TABLE 1
Revised Coefficients As a Function of Hematocrit and Bias
Revised
Results G1 analyte G
from Revised Revised Result
HCT, Referential Known coefficient coefficient Based on Bias: Bias:
% Gref Coefficients p a HCT: Gref − G1 Gref − G
20 100 153.3 0.3500 0.6459 91.18 −53.3 8.82
150 241.9 (zgr = 1.95)  140.1 −91.9 9.9
200 326.7 186.4 −126.7 13.6
250 406.1 229.5 −156.1 20.5
300 476.1 267.4 −176.1 32.6
30 100 157 0.2703 0.6915 91.7 −57 8.3
150 250.5 (zgr = 1.9522) 140.7 −100.5 9.3
200 342.9 188.1 −142.9 11.9
250 424.7 229.9 −174.7 20.1
300 501.9 269.1 −201.9 30.9
40 100 163.1 0.2148 0.7572 93.0 −63.1 7
150 258.5 (zgr = 1.96)  139.9 −108.5 10.1
200 358.8 186.9 −158.8 13.1
250 456.4 230.7 −206.4 19.3
300 555.5 274.1 −255.5 25.9
50 100 164.8 0.1055 0.9134 92.2 −64.8 7.8
150 269.3 (zgr = 1.96)  139.8 −119.3 10.2
200 381.1 184.7 −181.1 15.3
250 493.9 228.9 −243.9 21.1
300 589.9 272.8 −289.9 27.2
60 100 162.6 0.087  1.0655 93.9 −62.6 6.1
150 266.5 (zgr = 2.02)  139.2 −116.5 10.8
200 384.8 186.5 −184.8 13.5
250 508.3 233.6 −258.3 16.4
300 635.5 279.7 −335.5 20.3
70 100 151.2 0.0058 1.4586 94.0 −51.2 6
150 271.6 (zgr = 1.97)  141.0 −121.6 9
200 406.6 187.5 −206.6 12.5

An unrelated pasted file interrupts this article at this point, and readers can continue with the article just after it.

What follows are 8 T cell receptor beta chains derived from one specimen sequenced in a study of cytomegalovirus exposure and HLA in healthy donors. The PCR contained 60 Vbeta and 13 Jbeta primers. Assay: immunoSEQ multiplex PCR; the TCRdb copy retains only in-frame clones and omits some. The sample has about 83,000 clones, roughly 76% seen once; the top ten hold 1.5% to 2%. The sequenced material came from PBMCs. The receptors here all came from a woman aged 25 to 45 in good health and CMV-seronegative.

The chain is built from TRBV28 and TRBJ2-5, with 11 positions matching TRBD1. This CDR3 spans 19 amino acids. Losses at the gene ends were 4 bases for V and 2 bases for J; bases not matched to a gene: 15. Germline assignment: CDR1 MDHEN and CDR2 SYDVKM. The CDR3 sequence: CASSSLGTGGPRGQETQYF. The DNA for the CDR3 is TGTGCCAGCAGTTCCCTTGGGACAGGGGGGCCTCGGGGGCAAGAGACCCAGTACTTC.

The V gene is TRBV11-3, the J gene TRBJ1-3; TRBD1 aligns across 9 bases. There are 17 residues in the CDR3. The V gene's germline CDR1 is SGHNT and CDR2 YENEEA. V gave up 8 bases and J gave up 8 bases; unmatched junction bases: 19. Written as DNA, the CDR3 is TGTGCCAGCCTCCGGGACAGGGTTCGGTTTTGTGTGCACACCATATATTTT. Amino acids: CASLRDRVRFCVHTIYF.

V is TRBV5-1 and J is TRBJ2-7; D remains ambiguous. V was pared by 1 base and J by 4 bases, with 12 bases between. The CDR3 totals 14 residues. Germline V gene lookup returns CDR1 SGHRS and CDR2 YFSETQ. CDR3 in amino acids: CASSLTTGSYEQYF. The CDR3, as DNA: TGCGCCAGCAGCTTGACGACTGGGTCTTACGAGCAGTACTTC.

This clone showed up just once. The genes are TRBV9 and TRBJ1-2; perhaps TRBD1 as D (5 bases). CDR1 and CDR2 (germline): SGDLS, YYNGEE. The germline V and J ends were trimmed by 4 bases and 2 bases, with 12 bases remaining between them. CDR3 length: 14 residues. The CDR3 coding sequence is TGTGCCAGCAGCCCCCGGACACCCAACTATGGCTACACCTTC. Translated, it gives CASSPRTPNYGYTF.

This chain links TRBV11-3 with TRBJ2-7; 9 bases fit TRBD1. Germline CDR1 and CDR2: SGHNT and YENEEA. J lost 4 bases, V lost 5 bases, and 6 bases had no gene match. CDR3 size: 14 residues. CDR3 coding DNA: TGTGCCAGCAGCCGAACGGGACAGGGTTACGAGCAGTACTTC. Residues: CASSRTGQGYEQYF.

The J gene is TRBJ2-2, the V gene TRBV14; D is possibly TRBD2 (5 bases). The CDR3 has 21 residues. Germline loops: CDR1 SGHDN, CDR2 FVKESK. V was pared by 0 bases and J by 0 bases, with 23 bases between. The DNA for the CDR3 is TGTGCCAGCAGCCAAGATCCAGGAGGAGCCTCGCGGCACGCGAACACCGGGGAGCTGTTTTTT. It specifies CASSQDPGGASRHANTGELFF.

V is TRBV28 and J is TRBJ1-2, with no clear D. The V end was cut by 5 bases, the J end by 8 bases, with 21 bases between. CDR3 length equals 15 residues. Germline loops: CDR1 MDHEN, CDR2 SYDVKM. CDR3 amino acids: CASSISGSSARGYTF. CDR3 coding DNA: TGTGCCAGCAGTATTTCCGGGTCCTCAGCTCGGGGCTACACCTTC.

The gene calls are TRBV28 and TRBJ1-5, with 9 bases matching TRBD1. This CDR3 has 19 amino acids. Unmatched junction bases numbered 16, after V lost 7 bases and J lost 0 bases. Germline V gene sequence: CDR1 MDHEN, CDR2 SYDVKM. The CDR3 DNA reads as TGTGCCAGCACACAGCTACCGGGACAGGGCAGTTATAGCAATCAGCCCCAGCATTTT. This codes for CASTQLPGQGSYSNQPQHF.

250 550.2 233.0 −300.2 17
300 704.1 278.1 −404.1 21.9
80 100 129.5 −0.0809  2.2413 96.0 −29.5 4
150 235.2 (zgr = 2.2413) 139.9 −85.2 10.1
200 373.4 183.3 −173.4 16.7
250 539.3 228.9 −289.3 21.1
300 784.1 287.2 −484.1 12.8

Referring back to FIG. 6A, at step 614, the system may obtain from a look-up table (similar to Table 1) the revised coefficients based on the hematocrit determined from step 608. Once the “revised” coefficients are obtained from step 614, the logic utilizes these revised coefficients in the calculating step 616, which may use Equations 5 and 5.2 to arrive at the glucose concentration of the sample. At step 618, the logic may annunciate the result with a display, via audio or a suitable communication medium.

As noted earlier with regard to FIG. 6B, where the glucose measurement system does not include a provision to sense hematocrit directly, applicants have devised a technique in which to obtain a range of hematocrits once the age of a particular group of subjects, which in this case are neonates, is known. Neonates are believed to have much different hematocrit ranges than older subjects and whose hematocrit ranges are strongly related to the age of the neonates. Consequently, for the neonatal population, it is believed that age of the neonates (within a strictly defined upper threshold) can reliably be used to estimate hematocrit in such pediatric subjects. This is known generally and also described at: http://www.healthcare.uiowa.edu/path_handbook/Appendix/Heme/PEDIATRIC_NORMALS.html, where it is shown that the hematocrit ranges correlate to the age of the neonates after birth up to six months. For clarity, the values for hematocrits in this referenced document are provided in Table 2.